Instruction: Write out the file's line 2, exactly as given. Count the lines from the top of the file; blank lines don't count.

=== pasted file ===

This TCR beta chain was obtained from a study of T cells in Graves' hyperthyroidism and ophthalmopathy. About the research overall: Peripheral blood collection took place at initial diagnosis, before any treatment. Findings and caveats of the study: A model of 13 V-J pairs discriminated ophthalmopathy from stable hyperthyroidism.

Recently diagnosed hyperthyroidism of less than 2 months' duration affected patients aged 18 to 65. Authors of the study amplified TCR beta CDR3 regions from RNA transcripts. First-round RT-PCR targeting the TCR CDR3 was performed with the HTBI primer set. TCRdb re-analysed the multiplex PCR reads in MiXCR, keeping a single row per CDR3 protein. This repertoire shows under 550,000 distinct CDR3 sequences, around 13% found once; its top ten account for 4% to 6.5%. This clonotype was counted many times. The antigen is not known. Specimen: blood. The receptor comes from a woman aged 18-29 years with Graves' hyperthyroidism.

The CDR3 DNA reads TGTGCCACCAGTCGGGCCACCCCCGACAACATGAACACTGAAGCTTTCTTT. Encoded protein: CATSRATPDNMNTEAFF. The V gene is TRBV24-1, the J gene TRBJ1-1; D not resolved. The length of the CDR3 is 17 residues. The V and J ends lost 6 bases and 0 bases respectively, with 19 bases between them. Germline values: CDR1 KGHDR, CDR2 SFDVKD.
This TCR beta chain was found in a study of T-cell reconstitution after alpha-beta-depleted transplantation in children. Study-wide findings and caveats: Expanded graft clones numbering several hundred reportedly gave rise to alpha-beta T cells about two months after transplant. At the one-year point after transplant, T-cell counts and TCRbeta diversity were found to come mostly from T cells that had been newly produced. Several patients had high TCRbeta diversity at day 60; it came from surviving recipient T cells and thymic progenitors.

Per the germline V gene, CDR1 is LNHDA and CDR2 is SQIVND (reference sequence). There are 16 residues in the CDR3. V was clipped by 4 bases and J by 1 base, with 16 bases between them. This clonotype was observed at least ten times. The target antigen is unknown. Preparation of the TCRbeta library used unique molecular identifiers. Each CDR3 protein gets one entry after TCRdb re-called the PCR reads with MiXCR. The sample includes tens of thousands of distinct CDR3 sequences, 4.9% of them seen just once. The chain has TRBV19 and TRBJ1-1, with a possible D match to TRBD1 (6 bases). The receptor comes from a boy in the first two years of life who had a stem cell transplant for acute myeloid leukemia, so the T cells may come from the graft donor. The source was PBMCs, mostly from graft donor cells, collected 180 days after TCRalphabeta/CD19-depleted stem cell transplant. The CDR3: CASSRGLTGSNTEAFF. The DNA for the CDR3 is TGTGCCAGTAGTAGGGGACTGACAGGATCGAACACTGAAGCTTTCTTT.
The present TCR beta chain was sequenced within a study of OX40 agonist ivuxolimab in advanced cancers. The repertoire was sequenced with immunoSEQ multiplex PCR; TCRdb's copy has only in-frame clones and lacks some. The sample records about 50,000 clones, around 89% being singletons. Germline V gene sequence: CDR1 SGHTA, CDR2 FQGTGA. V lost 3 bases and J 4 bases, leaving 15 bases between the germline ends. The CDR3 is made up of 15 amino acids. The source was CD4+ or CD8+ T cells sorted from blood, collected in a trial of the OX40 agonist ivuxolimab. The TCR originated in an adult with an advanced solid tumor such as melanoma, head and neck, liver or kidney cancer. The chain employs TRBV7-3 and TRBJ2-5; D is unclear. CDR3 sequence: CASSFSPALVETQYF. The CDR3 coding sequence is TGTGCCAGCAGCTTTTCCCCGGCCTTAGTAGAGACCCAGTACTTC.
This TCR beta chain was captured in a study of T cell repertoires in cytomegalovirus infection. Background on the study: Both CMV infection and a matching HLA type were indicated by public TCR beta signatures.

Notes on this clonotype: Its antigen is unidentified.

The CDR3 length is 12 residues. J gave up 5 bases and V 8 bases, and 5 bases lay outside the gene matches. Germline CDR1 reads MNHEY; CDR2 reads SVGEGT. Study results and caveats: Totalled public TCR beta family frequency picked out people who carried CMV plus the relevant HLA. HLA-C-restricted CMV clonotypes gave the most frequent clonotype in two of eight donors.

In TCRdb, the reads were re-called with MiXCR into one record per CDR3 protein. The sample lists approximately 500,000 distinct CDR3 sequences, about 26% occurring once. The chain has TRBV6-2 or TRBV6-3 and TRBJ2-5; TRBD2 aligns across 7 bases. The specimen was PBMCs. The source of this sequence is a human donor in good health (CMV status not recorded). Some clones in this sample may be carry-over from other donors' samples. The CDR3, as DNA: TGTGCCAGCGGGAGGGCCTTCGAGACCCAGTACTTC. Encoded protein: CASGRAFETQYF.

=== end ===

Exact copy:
Recently diagnosed hyperthyroidism of less than 2 months' duration affected patients aged 18 to 65. Authors of the study amplified TCR beta CDR3 regions from RNA transcripts. First-round RT-PCR targeting the TCR CDR3 was performed with the HTBI primer set. TCRdb re-analysed the multiplex PCR reads in MiXCR, keeping a single row per CDR3 protein. This repertoire shows under 550,000 distinct CDR3 sequences, around 13% found once; its top ten account for 4% to 6.5%. This clonotype was counted many times. The antigen is not known. Specimen: blood. The receptor comes from a woman aged 18-29 years with Graves' hyperthyroidism.